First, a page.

Many People have trouble executing barbell squats form correctly. If this is you, then you may be risking injury to your knees, hips, and back. But, when you have excellent barbell squat form you will stimulate strength gains for your entire body.
Barbell Squat Overview
The barbell squat is a push-type compound exercise that primarily uses your quadriceps. Additionally, the squat engages your glutes, hamstrings, and calves, as well as muscles in your lower back. Here is a general overview of information about barbell squats and the muscles that you use when you perform a barbell squat.
- Primary Muscles Worked: Quadriceps
- Other Muscles (Secondary) Worked: Adductor Magnus, Gluteus Maximus, Soleus, Erector Spinae, Rectus Abdominis, and Obliques
- Equipment: Barbell, Rack, and Lifting Belt
- Mechanics Type: Compound
- Force: Push
- Utility: Basic
How to Execute Proper Barbell Squats Form
The traditional barbell squats form used in powerlifting should be one of the first squat techniques you learn. There are many variations of the squat, but these steps below are describing how to perform the classic barbell back squat. Once you learn proper barbell squat form you will be able to easily adapt to other squats. The International Powerlifting Federation (IPF) has a lot of rules on squat technique, but you should focus on meeting three of them even if you are never going to power lift.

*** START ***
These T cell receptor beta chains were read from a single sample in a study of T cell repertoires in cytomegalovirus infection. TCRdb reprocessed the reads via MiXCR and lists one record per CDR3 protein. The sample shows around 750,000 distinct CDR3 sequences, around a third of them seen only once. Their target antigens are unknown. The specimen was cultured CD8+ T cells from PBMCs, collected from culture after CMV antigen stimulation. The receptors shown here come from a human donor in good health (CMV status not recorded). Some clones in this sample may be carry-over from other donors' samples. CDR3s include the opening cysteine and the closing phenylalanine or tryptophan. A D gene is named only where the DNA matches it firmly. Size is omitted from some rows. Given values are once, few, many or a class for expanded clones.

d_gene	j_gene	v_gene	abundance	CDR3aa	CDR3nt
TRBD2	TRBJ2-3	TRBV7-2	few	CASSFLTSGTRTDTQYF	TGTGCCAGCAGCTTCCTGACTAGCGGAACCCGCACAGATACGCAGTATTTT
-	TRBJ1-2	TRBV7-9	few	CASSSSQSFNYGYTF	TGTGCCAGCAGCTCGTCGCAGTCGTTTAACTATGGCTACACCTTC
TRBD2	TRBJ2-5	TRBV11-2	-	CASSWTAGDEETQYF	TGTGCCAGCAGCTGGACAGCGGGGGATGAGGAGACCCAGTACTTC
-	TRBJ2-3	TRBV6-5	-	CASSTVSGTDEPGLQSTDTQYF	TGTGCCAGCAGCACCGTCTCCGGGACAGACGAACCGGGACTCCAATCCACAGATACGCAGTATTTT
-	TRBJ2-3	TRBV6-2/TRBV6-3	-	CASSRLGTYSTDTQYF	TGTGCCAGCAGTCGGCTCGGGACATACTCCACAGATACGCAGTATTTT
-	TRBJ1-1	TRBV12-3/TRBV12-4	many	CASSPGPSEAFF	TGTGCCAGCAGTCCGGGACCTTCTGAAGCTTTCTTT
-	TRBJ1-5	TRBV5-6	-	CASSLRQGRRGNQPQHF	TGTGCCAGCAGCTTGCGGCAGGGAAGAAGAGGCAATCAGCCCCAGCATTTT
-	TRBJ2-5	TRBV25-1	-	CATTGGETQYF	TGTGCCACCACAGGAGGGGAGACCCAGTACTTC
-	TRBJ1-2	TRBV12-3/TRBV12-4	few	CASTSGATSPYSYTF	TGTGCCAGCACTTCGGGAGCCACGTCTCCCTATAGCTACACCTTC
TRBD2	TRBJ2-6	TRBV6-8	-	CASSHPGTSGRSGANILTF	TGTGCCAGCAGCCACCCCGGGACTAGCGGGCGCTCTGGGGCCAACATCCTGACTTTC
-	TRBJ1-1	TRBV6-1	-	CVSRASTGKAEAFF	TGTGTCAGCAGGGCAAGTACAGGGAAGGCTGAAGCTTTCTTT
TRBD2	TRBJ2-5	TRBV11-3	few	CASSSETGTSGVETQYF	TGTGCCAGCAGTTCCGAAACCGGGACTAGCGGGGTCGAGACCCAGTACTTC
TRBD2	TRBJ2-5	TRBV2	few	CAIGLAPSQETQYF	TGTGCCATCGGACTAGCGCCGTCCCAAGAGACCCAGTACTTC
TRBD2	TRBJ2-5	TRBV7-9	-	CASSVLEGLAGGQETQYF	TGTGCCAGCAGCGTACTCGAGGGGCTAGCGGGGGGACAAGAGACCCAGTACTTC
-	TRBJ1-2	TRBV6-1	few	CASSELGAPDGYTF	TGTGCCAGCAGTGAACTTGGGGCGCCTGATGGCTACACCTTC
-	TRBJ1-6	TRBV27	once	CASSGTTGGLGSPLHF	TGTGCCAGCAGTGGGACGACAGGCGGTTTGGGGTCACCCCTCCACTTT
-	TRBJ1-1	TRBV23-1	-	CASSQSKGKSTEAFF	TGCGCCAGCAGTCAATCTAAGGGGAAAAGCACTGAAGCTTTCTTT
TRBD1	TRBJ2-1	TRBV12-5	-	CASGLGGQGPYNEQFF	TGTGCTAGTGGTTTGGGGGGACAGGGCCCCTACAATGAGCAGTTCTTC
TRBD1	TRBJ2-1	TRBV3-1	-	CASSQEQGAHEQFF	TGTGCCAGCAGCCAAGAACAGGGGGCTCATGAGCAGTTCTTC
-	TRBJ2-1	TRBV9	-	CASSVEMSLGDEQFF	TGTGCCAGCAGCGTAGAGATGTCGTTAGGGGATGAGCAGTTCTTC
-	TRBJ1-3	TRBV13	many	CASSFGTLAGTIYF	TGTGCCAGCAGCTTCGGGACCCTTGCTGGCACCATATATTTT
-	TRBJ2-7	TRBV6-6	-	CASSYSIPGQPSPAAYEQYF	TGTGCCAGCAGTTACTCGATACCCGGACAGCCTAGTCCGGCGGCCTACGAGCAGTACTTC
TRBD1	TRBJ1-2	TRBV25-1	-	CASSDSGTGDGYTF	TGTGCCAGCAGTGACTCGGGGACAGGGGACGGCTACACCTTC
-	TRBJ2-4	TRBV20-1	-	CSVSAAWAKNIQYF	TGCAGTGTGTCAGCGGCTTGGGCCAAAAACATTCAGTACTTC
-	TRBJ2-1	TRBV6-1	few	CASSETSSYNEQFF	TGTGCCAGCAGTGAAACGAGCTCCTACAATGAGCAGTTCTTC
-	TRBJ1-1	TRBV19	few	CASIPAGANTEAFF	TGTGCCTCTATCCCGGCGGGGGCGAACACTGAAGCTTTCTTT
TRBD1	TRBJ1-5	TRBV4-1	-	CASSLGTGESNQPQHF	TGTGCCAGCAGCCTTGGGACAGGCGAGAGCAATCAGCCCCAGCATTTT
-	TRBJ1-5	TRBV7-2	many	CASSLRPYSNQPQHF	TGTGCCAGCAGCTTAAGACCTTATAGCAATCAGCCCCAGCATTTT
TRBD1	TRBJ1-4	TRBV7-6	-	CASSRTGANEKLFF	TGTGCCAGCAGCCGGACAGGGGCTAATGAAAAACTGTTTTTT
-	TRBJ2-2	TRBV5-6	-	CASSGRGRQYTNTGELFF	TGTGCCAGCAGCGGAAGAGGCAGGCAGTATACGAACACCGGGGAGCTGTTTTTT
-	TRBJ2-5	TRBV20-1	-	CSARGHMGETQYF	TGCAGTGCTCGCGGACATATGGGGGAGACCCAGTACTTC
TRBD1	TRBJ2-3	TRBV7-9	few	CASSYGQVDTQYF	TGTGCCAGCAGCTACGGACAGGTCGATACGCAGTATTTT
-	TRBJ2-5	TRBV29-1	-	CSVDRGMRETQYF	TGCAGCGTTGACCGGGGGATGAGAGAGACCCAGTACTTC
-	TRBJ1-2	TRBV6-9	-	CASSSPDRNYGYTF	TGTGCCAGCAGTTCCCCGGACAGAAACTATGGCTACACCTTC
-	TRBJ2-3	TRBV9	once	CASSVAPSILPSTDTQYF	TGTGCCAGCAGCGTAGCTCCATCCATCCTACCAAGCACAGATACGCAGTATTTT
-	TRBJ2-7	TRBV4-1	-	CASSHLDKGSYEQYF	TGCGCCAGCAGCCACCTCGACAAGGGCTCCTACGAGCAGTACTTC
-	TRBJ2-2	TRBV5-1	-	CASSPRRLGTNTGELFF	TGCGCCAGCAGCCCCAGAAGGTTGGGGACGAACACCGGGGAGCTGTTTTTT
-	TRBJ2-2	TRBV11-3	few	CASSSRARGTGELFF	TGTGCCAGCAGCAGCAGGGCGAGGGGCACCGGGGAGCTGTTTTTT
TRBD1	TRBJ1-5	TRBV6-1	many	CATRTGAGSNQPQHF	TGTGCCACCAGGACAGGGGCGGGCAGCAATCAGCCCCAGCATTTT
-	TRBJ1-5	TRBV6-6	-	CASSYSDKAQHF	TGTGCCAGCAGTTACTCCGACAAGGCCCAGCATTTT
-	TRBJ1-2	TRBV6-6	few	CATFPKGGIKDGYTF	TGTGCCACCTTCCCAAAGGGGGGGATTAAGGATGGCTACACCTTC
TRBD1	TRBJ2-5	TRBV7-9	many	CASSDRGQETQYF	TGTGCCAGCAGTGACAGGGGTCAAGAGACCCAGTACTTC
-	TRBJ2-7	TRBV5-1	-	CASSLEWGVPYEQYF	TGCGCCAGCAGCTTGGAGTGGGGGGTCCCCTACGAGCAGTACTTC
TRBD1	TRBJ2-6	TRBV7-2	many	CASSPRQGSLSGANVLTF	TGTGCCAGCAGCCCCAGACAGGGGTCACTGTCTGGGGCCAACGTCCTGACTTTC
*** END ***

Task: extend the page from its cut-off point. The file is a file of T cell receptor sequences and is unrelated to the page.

- The barbell must rest across your shoulders.
- Squat begins with the knees in a locked position.
- Lower the body until the top surface of the legs at your hip joint is lower than the top of your knees.
Barbell Squats Form Step by Step
Before you add any weight to the bar, ensure that you can un-rack and rack the bar safely.
Barbell Squats Form: Setup and Un-Racking
- A good place to have the bar resting on the rack is below your shoulders but above the center of your chest when you approach the bar. You want to ensure that you can place the bar correctly across your shoulders and un-rack and rack the bar using your quads and not your calves or back.
- Center your body on the bar, most bars have smooth section in the grips that are spaced equally between the collars. You can use those to help you center yourself on the bar.
- Duck under the bar and position the bar across your shoulders. There are two main ways to place the bar called the “high bar squat” and the “low bar squat”.
- For the high-bar squat, you use your traps to create a shelf for the bar and the bar rests much higher.
- For the low-bar squat, you place the bar further down on your back, laying the bar across your posterior deltoids, the backs of your shoulders.